When I hear benefits, I immediately think of insurance plans, copays, deductibles, and group numbers. Adulthood will do that to you. Thankfully, when the Scriptures talk about benefits, they speak about something far more incredible than insurance plans.
In Psalm 103, David invites both himself and his listeners to consider and count a very different set of benefits.
Bless the Lord, O my soul, and all that is within me, bless his holy name! Bless the Lord, O my soul, and forget not all his benefits, who forgives all your iniquity, who heals all your diseases, who redeems your life from the pit, who crowns you with steadfast love and mercy, who satisfies you with good so that your youth is renewed like the eagle’s (Psalm 103:1–5).
As a celebrated king who reigned during the golden era of Israel’s history, David knew a thing or two about benefits. Yet, when he wrote poems and songs, he did not elaborate on his home or the homage given him; rather, he recounted the spiritual blessings bestowed by God.
Paul, when writing to the Ephesian believers, borrowed the financial language of a city familiar with wealth. However, like David before him, he elaborated on the spiritual blessings that are bestowed on those who trust in God. After a short introduction, he presents his thesis and then unpacks it with countless blessings.
Blessed be the God and Father of our Lord Jesus Christ, who has blessed us in Christ with every spiritual blessing in the heavenly places (Ephesians 1:3).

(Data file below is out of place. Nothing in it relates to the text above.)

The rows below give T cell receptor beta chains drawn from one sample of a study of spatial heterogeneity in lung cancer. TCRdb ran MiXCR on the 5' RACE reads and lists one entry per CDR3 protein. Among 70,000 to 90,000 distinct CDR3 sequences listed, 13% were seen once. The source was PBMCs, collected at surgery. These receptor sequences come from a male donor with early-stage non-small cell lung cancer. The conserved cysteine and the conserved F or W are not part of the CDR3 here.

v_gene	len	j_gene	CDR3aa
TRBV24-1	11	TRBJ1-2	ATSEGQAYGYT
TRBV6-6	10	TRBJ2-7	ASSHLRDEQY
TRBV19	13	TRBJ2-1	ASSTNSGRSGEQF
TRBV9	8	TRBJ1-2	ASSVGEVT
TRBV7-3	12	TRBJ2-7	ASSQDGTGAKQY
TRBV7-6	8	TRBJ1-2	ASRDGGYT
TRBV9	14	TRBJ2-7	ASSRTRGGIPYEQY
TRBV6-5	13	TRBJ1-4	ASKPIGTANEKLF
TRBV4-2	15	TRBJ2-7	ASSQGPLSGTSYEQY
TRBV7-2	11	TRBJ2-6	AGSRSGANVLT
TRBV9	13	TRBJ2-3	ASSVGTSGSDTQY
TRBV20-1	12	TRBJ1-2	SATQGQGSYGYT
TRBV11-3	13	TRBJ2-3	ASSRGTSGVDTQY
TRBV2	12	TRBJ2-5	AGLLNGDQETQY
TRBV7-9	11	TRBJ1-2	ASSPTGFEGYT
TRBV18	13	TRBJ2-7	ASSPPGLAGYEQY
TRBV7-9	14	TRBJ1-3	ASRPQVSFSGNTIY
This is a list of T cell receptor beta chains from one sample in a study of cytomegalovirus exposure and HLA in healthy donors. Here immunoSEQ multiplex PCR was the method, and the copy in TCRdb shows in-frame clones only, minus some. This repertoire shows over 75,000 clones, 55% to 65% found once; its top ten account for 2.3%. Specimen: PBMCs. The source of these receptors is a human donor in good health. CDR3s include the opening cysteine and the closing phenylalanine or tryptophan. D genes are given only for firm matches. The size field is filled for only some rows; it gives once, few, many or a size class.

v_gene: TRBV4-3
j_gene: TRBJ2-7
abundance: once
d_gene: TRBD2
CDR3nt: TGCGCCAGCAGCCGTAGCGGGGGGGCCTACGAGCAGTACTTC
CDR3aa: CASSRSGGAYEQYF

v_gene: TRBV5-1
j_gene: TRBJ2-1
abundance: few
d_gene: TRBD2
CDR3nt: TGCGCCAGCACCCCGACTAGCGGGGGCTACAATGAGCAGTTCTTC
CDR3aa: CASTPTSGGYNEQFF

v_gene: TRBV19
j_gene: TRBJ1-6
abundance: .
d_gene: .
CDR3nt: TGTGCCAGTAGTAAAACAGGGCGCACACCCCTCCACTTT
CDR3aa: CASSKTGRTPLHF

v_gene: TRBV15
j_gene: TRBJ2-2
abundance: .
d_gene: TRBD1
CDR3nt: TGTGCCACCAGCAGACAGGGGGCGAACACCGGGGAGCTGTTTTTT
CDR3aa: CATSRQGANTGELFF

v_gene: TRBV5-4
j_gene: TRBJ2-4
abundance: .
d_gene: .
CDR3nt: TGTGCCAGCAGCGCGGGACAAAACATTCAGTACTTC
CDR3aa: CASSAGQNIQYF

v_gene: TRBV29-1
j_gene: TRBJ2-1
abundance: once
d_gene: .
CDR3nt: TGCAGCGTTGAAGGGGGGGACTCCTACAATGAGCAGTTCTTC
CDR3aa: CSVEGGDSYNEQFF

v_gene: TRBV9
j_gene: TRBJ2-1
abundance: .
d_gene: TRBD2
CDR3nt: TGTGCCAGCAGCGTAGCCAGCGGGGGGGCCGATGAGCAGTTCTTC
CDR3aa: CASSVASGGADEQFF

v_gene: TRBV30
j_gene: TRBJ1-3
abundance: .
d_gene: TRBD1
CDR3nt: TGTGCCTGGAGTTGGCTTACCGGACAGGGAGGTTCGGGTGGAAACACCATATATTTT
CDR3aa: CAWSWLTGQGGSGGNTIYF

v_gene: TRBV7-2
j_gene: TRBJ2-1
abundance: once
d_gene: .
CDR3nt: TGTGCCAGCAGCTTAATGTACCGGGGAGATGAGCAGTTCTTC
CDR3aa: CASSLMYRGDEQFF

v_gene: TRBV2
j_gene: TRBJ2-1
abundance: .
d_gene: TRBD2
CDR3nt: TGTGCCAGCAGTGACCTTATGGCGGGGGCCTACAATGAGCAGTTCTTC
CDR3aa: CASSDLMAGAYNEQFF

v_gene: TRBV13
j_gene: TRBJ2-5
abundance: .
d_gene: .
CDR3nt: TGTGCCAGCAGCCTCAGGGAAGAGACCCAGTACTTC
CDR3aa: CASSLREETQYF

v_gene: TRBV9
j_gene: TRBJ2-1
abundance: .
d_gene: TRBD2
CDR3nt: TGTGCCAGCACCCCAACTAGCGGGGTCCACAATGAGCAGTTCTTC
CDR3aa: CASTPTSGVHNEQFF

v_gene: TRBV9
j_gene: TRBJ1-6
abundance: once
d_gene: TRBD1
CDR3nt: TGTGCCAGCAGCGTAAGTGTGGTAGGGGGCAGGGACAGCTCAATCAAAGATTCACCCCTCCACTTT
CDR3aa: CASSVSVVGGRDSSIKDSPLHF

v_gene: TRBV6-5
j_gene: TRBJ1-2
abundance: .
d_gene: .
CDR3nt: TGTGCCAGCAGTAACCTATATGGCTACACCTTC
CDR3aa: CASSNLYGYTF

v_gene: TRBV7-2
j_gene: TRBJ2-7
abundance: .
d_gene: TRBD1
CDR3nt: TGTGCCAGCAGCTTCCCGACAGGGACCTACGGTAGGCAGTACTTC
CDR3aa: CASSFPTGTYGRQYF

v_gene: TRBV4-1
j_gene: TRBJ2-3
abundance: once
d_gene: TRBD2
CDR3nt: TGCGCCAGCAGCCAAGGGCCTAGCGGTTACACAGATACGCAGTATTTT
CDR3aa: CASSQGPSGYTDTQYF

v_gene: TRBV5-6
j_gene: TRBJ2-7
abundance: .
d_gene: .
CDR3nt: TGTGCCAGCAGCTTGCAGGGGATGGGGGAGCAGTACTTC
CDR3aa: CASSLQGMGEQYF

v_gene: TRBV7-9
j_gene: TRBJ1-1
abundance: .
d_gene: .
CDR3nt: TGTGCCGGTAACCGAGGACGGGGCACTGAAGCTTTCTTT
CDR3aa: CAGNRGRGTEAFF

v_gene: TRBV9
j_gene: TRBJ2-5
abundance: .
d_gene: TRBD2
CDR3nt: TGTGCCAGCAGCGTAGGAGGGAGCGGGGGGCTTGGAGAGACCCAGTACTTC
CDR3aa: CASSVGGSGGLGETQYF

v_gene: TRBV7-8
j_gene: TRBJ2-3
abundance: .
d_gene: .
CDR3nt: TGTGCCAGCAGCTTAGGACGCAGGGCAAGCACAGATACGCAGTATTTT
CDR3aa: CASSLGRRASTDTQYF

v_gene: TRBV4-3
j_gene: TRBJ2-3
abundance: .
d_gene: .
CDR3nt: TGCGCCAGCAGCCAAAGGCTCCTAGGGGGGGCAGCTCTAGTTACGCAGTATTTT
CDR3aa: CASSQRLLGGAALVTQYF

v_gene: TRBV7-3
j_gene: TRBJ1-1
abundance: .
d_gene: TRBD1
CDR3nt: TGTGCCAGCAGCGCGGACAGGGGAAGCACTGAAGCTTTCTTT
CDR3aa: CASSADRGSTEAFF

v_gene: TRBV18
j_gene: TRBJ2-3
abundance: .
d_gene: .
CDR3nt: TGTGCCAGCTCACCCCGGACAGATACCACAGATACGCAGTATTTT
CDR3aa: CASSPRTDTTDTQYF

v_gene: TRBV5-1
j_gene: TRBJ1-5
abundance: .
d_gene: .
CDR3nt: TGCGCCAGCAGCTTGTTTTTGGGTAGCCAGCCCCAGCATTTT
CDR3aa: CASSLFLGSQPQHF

The verses following the aforementioned one are replete with rich examples of the benefits of being in Christ. Verses four to fourteen are littered with words like blessed, lavished, fullness, inheritance, and possession. Yet, Paul does not mention physical comfort or financial peace. Rather, he reminds the Ephesians of the spiritual blessings they have in and through the person of Christ.
In a world where we tend to count our IRA’s, our profits, and our bank accounts, the Scriptures command us to count a very different set of benefits. These will not deplete or decay (see Matthew 6:20–21). They cannot be repossessed or reneged. They don’t wrinkle or ruin with age. Unlike all our physical possessions, they pass with us from this lift on to the next.
The benefit of bodies,
Powered by pumping hearts,
The care of the Creator
Who every breath imparts.
An inheritor of language,
Born into a world of words,
Woven wide with wonders
His goodness undergirds.
Buoyed by borrowed breath,
Blessed by first and second birth.
Worthless and unworthy, yet
Esteemed at His infinite worth.
Counted among your family
Though failing countless times.
Assurance and endurance,
Separation from our crimes.
Forget not all His benefits;
Rather, recount and rehearse.
For us to receive HIs blessing,
Our Christ took on the curse.
Earthly blessings are bonus.
Hold them lightly as such.
But these eternal benefits,
Count and cherish much.